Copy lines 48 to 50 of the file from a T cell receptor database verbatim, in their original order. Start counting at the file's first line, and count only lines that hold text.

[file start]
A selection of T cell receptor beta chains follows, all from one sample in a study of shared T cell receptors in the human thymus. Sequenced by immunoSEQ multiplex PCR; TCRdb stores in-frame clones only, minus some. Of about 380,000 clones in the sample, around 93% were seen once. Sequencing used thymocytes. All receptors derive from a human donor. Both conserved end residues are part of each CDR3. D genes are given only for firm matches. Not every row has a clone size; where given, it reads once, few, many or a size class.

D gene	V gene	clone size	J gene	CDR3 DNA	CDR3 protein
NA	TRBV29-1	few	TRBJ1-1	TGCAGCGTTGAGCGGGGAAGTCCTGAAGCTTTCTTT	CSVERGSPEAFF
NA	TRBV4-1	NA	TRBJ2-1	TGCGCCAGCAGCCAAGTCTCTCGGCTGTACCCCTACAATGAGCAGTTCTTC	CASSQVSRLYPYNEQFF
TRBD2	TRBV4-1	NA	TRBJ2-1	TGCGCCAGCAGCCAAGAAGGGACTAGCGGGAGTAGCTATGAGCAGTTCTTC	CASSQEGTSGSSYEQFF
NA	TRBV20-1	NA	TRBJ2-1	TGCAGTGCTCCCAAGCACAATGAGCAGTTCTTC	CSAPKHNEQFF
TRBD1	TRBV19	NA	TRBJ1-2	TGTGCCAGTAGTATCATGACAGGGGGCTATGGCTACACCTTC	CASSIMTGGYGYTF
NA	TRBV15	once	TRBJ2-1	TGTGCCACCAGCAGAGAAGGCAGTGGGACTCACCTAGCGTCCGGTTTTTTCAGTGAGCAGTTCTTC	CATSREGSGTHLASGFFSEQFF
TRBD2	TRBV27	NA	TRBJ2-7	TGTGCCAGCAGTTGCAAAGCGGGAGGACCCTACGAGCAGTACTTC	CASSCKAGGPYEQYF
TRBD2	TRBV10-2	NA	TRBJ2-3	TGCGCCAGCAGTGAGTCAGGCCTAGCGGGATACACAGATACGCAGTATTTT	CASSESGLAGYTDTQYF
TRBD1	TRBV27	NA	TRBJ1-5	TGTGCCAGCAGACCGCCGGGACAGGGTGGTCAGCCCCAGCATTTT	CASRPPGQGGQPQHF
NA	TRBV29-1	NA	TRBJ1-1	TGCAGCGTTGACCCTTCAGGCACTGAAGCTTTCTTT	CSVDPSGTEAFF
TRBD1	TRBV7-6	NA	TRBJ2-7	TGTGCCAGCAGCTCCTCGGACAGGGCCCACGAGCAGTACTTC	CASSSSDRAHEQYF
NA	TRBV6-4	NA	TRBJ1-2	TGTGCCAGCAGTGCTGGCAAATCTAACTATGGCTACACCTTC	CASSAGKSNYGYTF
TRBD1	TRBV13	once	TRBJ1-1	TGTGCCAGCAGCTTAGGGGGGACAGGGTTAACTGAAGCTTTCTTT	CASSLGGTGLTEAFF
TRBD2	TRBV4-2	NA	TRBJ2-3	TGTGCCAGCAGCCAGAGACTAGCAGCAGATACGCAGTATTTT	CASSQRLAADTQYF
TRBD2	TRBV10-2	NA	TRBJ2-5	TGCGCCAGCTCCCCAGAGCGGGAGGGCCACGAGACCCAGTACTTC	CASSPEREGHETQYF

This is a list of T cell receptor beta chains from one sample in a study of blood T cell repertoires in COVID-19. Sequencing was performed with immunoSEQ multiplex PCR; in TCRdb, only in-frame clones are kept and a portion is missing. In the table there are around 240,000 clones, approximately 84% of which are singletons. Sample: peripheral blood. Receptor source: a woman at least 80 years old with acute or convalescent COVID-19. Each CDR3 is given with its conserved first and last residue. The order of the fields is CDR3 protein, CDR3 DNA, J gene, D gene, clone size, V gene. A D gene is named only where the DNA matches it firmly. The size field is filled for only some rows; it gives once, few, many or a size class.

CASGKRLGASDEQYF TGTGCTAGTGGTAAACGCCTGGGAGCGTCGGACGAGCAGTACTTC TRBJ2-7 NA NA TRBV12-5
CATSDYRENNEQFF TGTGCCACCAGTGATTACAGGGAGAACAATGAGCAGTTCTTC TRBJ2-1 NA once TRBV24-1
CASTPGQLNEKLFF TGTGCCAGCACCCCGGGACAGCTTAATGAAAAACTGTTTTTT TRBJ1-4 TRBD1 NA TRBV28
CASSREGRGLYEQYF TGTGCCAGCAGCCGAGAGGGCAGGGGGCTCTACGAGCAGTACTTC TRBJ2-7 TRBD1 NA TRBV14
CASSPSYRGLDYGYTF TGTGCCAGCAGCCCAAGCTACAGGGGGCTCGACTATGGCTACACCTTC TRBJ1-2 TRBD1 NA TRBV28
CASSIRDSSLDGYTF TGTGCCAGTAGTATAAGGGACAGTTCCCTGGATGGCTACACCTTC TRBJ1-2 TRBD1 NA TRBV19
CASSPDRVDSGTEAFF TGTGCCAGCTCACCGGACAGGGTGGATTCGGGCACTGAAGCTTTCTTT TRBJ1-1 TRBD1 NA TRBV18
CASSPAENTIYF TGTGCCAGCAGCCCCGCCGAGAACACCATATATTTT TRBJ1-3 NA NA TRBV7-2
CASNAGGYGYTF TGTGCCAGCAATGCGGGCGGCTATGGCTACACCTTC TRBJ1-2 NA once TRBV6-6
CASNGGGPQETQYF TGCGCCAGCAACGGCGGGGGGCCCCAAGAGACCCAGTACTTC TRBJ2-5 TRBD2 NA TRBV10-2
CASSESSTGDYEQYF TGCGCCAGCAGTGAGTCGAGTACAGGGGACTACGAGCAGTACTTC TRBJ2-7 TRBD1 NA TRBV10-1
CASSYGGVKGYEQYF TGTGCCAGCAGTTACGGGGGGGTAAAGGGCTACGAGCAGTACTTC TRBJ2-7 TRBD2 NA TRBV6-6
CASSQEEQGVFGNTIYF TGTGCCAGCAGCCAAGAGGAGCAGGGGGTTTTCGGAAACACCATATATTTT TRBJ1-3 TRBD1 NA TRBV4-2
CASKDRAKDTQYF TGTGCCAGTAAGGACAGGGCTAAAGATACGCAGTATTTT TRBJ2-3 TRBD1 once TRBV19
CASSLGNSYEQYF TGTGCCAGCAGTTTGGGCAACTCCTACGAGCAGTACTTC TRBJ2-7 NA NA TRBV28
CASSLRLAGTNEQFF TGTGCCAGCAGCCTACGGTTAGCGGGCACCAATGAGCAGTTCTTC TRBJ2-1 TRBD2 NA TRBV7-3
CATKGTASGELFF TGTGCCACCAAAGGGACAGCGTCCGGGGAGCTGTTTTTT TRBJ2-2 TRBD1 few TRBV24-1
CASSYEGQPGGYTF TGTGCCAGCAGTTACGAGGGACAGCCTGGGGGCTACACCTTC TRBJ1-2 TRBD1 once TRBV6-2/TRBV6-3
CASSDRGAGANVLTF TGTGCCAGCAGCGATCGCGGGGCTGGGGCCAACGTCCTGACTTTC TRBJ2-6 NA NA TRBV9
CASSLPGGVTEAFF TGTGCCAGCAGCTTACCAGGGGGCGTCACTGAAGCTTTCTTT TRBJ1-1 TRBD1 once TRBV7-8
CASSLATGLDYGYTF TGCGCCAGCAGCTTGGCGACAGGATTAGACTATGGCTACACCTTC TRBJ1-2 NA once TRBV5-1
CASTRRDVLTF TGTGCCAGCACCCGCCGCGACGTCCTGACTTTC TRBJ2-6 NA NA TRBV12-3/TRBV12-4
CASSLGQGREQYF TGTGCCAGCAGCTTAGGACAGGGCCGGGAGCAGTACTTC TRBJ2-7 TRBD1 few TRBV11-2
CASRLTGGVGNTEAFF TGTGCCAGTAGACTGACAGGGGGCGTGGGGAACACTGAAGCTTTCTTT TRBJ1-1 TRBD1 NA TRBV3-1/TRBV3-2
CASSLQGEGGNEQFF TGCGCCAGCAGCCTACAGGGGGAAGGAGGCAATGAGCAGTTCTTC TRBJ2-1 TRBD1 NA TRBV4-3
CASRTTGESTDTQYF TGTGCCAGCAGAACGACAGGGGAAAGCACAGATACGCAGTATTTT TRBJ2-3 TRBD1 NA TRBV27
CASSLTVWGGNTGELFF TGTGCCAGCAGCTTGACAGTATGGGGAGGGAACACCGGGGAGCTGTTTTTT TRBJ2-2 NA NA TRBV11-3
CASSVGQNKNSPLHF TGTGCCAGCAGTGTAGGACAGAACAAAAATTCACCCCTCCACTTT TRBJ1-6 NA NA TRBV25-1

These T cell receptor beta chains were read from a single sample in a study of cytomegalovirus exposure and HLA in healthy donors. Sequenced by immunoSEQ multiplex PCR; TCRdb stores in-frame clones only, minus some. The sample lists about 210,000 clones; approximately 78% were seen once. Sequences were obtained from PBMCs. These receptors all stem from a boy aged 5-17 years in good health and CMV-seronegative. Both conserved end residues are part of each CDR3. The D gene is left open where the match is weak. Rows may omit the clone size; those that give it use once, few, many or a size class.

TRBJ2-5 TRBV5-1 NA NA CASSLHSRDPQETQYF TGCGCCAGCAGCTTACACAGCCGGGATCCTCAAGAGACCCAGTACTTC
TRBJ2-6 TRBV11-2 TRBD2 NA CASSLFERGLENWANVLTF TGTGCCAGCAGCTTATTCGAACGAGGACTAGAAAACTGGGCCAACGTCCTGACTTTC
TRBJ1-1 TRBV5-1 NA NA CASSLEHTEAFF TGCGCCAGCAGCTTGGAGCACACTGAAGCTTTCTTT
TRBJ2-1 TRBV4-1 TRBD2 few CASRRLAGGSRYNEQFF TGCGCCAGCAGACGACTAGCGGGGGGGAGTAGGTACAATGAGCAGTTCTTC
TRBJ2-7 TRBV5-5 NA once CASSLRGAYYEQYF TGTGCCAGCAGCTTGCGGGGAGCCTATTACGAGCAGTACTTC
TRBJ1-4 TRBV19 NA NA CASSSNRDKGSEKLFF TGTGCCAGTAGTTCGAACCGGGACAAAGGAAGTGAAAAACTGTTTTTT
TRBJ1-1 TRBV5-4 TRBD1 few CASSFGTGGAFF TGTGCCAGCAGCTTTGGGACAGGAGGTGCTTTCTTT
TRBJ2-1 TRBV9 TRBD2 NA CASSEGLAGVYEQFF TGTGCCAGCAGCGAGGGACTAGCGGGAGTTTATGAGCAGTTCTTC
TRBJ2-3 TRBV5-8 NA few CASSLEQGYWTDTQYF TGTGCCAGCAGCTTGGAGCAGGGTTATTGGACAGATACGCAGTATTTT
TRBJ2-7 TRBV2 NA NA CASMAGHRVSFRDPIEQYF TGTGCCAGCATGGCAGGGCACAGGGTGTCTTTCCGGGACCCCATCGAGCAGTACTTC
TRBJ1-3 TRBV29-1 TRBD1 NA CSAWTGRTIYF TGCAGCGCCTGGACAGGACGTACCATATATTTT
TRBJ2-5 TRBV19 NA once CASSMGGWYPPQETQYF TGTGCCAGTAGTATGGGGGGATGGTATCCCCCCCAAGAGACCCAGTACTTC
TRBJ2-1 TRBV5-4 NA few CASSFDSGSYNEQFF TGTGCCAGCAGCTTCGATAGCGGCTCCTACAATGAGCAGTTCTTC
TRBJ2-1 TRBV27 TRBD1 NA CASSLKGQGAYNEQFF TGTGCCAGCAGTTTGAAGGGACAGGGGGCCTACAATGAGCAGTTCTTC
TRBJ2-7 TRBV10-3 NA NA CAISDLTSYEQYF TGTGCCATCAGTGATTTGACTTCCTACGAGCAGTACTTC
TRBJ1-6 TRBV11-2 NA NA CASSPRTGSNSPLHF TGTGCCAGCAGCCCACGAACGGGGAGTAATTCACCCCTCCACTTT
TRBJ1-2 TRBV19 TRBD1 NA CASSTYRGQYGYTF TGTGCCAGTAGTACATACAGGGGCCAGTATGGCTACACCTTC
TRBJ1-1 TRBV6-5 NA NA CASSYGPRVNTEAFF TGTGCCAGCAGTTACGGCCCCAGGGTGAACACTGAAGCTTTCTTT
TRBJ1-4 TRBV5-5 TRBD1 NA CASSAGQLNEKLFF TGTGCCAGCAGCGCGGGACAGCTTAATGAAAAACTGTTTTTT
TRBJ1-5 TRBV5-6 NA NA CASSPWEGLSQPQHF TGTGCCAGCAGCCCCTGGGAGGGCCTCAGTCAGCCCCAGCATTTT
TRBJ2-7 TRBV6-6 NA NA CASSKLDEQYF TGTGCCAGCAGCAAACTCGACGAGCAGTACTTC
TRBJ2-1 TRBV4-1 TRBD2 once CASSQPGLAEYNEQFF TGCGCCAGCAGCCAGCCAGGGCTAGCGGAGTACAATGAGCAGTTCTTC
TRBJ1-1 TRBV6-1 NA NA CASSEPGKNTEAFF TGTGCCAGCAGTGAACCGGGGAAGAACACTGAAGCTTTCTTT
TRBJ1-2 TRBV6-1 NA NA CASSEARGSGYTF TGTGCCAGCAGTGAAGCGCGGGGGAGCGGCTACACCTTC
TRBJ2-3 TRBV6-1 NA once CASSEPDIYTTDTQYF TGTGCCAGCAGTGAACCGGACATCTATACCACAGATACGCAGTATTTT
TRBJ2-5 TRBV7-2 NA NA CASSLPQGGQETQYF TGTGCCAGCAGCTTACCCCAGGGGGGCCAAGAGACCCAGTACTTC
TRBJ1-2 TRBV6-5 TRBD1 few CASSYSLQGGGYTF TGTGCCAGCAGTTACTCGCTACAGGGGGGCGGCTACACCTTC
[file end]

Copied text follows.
TRBJ2-5 TRBV5-1 NA NA CASSLHSRDPQETQYF TGCGCCAGCAGCTTACACAGCCGGGATCCTCAAGAGACCCAGTACTTC
TRBJ2-6 TRBV11-2 TRBD2 NA CASSLFERGLENWANVLTF TGTGCCAGCAGCTTATTCGAACGAGGACTAGAAAACTGGGCCAACGTCCTGACTTTC
TRBJ1-1 TRBV5-1 NA NA CASSLEHTEAFF TGCGCCAGCAGCTTGGAGCACACTGAAGCTTTCTTT